Stem For Kids – Structure Challenge

Stem For Kids – Structure Challenge

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Kid’s love STEM (Science Technology Engineering and Math) challenges. I love the hands-on learning that occurs with them. This was a fun activity that I did with several kindergarten classes, ages 3-6. We have been reading some books about how cold it is where polar bears live. Although these animals are specially adapted to their environment, I still thought that it would be a fun, and easy, idea for a STEM challenge.

Stem for kids

I showed students my polar bear figure so that everyone knew roughly how big their structure needed to be. I then brought out their building materials – mini marshmallows! The marshmallows and some toothpicks were the only materials that they were given.

Using the materials, they had to create some kind of structure that the polar bear could fit into. The structure also needed to give some protection from the cold. They did not have to use toothpicks, I just made them available to them.

stem for kids

The structures that everyone came up with were beyond what I had imagined! This is why I love my job – I am impressed on a daily basis what children are capable of creating and imagining. There were so many different structures that they made!

stem for kids

Some students created igloo type structure without toothpicks. Others created a 3-d structure for the bear. Others filled the toothpicks with marshmallows and then stacked them. It was very rewarding to hear students talking as they built and noticing the geometric shapes that they were creating (cube, triangle etc.) I was also surprised by how careful and on-task children were during this challenge. They would have easily worked for an hour to create their structure.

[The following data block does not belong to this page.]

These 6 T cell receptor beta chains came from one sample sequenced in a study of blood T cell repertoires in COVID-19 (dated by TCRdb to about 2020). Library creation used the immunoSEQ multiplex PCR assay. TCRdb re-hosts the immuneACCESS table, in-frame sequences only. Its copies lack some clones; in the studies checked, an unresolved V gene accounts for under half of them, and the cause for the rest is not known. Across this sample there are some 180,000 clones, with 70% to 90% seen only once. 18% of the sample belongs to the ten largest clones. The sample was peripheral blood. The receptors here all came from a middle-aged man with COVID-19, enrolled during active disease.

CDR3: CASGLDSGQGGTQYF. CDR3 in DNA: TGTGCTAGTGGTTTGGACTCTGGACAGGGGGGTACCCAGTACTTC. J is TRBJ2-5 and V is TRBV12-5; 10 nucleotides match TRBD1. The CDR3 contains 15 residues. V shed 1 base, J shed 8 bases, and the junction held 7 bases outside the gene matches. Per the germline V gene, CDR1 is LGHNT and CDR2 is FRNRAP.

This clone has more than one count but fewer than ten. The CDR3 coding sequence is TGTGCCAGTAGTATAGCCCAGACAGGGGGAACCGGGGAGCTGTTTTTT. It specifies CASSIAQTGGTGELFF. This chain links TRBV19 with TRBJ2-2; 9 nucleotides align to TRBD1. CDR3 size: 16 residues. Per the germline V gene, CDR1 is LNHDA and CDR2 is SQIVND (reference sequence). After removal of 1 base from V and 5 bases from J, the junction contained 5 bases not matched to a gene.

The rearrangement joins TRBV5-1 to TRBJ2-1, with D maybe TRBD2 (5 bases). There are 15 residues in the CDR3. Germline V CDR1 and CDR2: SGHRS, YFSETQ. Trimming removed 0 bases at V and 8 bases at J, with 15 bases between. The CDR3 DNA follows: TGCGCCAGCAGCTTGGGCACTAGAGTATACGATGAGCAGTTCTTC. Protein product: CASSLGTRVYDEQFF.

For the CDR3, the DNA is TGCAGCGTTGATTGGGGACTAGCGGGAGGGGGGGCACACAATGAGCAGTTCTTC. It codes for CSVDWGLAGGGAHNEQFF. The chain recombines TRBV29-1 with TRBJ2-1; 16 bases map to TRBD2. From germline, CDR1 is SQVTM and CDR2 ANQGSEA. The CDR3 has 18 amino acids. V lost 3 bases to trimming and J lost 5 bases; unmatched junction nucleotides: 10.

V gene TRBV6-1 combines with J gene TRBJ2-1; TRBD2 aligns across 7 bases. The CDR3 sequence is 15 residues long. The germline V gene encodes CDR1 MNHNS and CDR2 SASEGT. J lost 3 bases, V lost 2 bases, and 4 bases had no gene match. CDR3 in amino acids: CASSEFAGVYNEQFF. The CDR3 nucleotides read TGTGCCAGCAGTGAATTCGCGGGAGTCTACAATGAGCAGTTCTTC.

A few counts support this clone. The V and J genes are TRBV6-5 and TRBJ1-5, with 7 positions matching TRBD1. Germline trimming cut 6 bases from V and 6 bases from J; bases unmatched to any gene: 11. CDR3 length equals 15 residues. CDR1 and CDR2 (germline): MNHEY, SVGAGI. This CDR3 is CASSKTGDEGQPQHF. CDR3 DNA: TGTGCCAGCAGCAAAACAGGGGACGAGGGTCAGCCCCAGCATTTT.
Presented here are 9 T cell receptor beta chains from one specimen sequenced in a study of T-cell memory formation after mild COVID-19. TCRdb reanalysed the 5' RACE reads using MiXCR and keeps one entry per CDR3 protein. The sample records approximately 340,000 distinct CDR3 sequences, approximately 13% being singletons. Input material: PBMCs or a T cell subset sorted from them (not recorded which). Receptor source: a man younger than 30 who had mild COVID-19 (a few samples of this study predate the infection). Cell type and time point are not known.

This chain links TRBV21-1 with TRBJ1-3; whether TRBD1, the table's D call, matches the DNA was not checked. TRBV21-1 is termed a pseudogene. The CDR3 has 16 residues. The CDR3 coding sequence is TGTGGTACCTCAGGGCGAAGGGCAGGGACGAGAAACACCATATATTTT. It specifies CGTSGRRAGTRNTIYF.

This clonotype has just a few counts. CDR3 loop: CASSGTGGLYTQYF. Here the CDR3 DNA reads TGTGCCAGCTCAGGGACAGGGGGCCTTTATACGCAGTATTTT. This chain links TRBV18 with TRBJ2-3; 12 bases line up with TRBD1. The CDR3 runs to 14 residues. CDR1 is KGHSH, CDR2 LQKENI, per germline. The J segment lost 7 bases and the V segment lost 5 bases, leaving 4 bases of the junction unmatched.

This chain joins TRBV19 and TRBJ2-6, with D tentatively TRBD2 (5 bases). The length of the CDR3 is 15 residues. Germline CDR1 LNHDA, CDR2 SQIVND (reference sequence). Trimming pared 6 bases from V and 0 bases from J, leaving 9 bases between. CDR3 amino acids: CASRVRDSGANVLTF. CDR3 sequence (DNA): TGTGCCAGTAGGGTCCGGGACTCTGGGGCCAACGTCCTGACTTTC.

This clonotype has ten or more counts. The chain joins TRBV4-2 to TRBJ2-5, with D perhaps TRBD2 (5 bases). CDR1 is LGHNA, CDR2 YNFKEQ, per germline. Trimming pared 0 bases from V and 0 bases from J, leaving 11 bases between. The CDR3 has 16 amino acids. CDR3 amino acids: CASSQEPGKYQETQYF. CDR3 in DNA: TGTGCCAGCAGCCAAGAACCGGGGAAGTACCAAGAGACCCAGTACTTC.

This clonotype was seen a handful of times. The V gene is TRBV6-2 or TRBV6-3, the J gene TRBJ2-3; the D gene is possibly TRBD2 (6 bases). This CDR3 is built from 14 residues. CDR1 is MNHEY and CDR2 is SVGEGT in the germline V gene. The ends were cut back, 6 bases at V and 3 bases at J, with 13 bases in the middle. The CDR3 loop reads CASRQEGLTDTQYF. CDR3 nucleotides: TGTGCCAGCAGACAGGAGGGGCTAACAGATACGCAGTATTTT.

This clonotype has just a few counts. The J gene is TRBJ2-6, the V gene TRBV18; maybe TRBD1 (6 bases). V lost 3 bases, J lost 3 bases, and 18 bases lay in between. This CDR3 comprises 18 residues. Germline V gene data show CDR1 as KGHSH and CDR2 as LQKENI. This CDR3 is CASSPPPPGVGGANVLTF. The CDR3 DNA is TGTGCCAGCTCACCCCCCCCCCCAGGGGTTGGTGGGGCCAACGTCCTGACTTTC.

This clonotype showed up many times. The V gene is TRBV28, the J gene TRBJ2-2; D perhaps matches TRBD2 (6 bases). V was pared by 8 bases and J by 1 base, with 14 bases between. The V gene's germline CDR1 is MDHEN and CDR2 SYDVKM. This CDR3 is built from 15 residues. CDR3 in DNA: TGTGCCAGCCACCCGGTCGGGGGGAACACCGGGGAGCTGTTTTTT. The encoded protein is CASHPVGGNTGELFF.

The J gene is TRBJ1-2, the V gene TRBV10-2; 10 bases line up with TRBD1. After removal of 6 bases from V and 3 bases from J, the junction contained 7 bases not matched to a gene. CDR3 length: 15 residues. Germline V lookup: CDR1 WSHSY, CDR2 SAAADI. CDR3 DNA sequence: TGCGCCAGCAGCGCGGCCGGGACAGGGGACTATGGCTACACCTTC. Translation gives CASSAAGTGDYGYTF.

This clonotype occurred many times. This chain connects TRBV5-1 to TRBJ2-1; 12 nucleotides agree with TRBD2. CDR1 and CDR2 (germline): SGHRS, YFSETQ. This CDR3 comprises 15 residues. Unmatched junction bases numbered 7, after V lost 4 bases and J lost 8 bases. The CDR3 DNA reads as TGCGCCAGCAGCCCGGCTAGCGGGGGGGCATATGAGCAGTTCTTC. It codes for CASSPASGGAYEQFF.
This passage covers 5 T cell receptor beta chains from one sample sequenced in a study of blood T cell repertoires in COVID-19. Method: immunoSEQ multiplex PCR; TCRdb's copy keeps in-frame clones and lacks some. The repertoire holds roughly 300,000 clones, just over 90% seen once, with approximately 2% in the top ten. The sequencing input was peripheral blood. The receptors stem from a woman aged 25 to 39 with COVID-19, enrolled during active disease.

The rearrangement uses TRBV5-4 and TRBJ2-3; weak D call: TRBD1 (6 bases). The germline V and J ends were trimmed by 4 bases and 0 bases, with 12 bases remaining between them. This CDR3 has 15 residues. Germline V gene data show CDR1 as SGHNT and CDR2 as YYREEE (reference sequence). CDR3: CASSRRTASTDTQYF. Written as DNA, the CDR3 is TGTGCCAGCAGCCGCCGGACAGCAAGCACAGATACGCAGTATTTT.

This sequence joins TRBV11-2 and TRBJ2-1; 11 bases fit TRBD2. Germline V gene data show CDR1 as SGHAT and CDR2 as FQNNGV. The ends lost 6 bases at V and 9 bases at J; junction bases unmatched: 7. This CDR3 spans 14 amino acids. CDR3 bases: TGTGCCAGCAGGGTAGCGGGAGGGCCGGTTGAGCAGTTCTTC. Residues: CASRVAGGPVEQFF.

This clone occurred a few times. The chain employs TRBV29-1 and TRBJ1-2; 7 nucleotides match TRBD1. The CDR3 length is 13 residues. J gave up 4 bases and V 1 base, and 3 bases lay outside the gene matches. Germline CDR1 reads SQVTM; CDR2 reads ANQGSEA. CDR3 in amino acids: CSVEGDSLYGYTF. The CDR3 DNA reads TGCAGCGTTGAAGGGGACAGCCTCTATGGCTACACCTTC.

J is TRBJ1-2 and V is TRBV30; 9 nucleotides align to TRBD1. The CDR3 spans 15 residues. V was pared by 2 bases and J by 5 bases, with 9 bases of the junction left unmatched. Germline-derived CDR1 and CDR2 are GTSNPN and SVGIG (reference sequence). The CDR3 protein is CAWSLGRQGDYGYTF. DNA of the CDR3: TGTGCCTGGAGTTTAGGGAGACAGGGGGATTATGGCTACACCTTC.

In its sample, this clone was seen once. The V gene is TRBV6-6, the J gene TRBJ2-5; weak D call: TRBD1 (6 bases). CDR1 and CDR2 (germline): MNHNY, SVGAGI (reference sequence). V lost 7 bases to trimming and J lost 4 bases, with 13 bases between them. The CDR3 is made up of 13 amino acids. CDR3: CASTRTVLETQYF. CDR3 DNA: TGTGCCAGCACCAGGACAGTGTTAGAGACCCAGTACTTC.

One of my favourite things that I have noticed over years of doing STEM for kids, and perhaps the most important lesson for students to take from the challenges, is that my students rarely get discouraged when their first attempt doesn’t work out. Even when a structure keeps falling down, they will tell me “that’s okay, I’ll just build it again.” They are learning through this trial and error and know that their only failure is if they quit or don’t learn from their mistakes. It is very rewarding to see.

If you are looking to pair this activity with a book, the book, “Cold Paws, Warm Heart” by Madeleine Floyd is a great lead into the challenge. It is about a polar bear that is freezing in the snow. A little girls tries different things to warm him up. In then end, it is a warm hug that warms him from the inside.

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